2. It also has the potential to disenfranchise a citizen- if a citizen was unable to provide documents of his citizenship for the reason that they were destroyed or they were not available in respect of a particular generation (as happened in Assam with some people), his citizenship comes under cloud. But if he is not a muslim the CAAct gives him an opportunity to keep his citizenship nevertheless and discriminates against a muslim in the same situation.
    For these reasons the SC needs to strike it down.

    • All that CAA does is allows a recognized set of minorities (which requires listing the countries in which they are minorities) who came to India before 2014 (not forever, only till 2014) to have a path to citizenship.

      There is no part of CAA that says how citizenship of existing people in India will be tested.

      Even if you remove CAA today, and someone has to go get a passport – they will need to show documents. And irrespective of their religion, they will get the same treatment if they dont have a document.

      You are perhaps discussing NRC and assuming that someone who fails citizenship test in NRC can then use CAA to gain citizenship. That is not correct either. CAA only applies if you can prove that you are from the said countries. i.e. It still requires documents.

      How NRC will treat someone who does not have documents is an NRC question. NRC (need for a register) has been talked of, not how something like this will be built and what procedures will be followed.
      The arguments are akin to taking offense to what a neighborhood kid said to your kid, before the said kid is born. Claiming that the unborn kids other sibling had said something similar and hence we apprehend that the unborn will also be like his sibling and we dont want you to have another kid for that reason.

      The Assam NRC was a disaster that even the present govt admitted to SC. SC wanted to continue with it. Trying to prefetch a debate on NRC before NRC has been drafted and using that to subvert CAA is infact “murder” of constitution.

  15. It seems not so far back that interventions in Uttaranchal and Arunachal Pradesh were held unconstitutional. After Ayodhya and various other developments around Kashmir, the idea that the apex court could actually strike down something the government considers important is looking a little quixotic.

  16. The supreme court will not strike down Modi’s act. Reason I will not say openly.You may call me a is OK

    • Not sure about the verdict, though a biased one would be no surprise. But, I’ll say what I assume you’re thinking – of late, the courts appear to be on the side of the government, not the people!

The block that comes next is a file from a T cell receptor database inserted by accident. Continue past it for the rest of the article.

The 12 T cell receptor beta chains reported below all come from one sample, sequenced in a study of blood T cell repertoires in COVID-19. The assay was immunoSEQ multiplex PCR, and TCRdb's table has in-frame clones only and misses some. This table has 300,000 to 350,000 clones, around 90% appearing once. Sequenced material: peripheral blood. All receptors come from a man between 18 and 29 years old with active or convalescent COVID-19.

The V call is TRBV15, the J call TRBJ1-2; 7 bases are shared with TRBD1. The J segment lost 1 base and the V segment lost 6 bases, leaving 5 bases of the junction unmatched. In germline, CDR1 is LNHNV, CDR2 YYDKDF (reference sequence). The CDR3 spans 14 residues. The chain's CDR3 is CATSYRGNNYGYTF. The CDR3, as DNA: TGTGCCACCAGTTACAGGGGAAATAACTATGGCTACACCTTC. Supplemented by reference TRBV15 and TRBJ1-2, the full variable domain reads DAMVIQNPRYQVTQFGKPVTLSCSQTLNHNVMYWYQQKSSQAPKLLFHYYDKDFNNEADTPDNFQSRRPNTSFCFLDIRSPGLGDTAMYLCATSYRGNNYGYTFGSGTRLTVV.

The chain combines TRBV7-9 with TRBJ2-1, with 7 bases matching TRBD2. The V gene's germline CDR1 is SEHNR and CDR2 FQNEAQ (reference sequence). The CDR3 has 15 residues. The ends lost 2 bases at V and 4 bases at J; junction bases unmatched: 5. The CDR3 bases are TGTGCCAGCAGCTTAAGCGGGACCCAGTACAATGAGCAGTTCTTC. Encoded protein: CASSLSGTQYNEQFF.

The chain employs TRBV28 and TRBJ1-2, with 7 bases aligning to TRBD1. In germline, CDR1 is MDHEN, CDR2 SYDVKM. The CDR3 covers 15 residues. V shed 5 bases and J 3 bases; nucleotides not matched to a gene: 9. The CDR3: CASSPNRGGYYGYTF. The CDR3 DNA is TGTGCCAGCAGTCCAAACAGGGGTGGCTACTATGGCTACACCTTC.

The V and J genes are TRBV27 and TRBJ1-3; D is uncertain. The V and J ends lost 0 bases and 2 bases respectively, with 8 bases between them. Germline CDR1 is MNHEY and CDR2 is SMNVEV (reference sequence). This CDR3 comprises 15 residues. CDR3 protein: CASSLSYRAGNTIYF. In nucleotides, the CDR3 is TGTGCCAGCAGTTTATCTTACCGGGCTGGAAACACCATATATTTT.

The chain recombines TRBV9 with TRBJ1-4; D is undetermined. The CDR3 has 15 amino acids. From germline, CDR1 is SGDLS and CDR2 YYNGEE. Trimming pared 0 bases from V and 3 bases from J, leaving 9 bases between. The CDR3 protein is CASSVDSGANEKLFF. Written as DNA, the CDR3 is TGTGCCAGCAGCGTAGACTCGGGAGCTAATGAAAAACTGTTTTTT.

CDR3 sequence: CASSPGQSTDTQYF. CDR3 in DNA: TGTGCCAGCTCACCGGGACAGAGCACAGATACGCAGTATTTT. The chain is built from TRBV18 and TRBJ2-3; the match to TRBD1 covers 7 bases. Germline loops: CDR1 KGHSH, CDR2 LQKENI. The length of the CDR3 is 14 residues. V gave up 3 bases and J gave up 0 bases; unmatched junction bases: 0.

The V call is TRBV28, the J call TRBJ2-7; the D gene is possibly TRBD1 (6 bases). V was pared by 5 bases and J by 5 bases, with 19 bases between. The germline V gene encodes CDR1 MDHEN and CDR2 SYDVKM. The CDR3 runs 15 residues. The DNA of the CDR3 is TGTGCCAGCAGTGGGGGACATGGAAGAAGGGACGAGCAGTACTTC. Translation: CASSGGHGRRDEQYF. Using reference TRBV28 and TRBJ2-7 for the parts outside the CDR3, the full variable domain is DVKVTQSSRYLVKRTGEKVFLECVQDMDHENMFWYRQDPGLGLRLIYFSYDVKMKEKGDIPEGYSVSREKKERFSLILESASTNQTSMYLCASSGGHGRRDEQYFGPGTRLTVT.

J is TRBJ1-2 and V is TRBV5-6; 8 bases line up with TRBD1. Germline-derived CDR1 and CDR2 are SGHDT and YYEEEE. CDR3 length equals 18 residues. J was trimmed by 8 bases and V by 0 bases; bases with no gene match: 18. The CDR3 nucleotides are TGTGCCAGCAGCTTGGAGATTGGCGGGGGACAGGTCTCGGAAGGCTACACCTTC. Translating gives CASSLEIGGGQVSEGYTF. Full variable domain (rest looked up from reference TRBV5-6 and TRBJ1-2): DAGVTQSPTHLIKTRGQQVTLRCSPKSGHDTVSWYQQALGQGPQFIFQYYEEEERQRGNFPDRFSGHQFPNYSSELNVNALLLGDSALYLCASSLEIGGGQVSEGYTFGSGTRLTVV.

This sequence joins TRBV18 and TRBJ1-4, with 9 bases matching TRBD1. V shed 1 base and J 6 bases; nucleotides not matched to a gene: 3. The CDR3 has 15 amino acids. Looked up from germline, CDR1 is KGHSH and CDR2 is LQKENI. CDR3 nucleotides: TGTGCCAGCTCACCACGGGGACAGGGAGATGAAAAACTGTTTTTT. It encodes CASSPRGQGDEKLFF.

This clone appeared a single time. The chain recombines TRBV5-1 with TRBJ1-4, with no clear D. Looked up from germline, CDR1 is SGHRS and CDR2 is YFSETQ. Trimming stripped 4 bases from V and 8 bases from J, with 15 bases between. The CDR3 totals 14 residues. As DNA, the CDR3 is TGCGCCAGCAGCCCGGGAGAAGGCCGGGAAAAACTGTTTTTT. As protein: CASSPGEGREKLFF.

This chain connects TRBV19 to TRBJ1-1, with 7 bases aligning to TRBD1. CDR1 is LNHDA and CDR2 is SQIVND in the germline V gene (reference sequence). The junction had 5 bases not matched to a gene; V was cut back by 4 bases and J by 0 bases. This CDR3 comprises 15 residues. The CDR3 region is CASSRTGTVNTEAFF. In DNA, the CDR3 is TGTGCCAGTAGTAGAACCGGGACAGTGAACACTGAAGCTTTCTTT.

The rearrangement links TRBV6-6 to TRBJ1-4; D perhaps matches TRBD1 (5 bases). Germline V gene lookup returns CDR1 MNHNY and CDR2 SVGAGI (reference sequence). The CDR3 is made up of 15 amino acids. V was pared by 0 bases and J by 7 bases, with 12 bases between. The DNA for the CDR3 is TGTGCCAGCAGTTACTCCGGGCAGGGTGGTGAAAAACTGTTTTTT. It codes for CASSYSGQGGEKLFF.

Two very small incidents illustrate this. When Kanhaiya Kumar was beaten, and elderly women were manhandled on the court premises itself, they did nothing about it. Then CJI Ranjan Gogoi said, ‘We can’t flog a dead horse to life!’ If that logic was applied to every case concerning violence, there’d be no need to take it to a court itself. Recently, when the Delhi High Court refused to intervene with regard to the Jamia Millia violence, and adjourned the matter by more than a month, some lawyers chanted ‘Shame!’ For this, an enquiry was ordered! Whatever the technicalities of the two incidents may be, it seems like there is a bias at play here. The trend of ‘sealed covers’ also furthers this perception. After all, justice must also be seen to be fair.

      This seems like just another shoddy BJP PR piece. How the Nehru Liaqat Pact can be used to deny citizenship to persecuted Muslim minorities also beats logic. This article confuses way more than it convinces!!

      • Every Sovereign state has the right to deny citizenship to anyone its wants on whatever basis it wants and there is nobody, not even the Supreme Court of India that can stop it because this is exclusively the authority of the Executive Branch. The CAA isn’t awkward because of what it seeks to do but the language of it and the message it wants to send out. Had it been the Congress and if it had wanted to achieve the same ends, it would have simply passed a directive silently to this effect or used the word ‘Persecuted Minorities’ in the CAB while using its executive discretion to deny all Muslim applicants of citizenship. It wouldn’t have been controversial at all, except in the North East.Keeping out Muslims (persecuted or not) from Pak-Bang is the least we can do to affirm the reality of partition which many former PMs of India have done. There is nothing discriminatory about that at all.

  17. The argument in this article regarding Article 14 is rubbish. The Article applies to any person and by definition an “alien” – however they have entered – is a person. The Constitution does not say it only applies to people who entered legally – that would make its protections meaningless.

      • Can you quote in which case SC had the ruling?
        Also how can you differentiate a person who have legally entered the territory and stayed for same tenure as his/her counterpart who is non-Muslim and in one case you are giving citizenship and in the other you don’t.

        • The Supreme Court has held in General Manager, Uttaranchal Jal Sansthan versus Laxmi Devi & Ors, that:
          ‘Equality clause cannot apply in a case where it arises out of illegality.’

          two judgments of the Supreme Court in Sarbananda Sonowal versus Union Of India & Anr and Mr. Louis De Raedt & Ors verus Union Of India And Ors.
          “The power of the Government of India to expel foreigners is absolute and unlimited…”

          (quotes from Raghav Pandey’s analysis in Firstpost)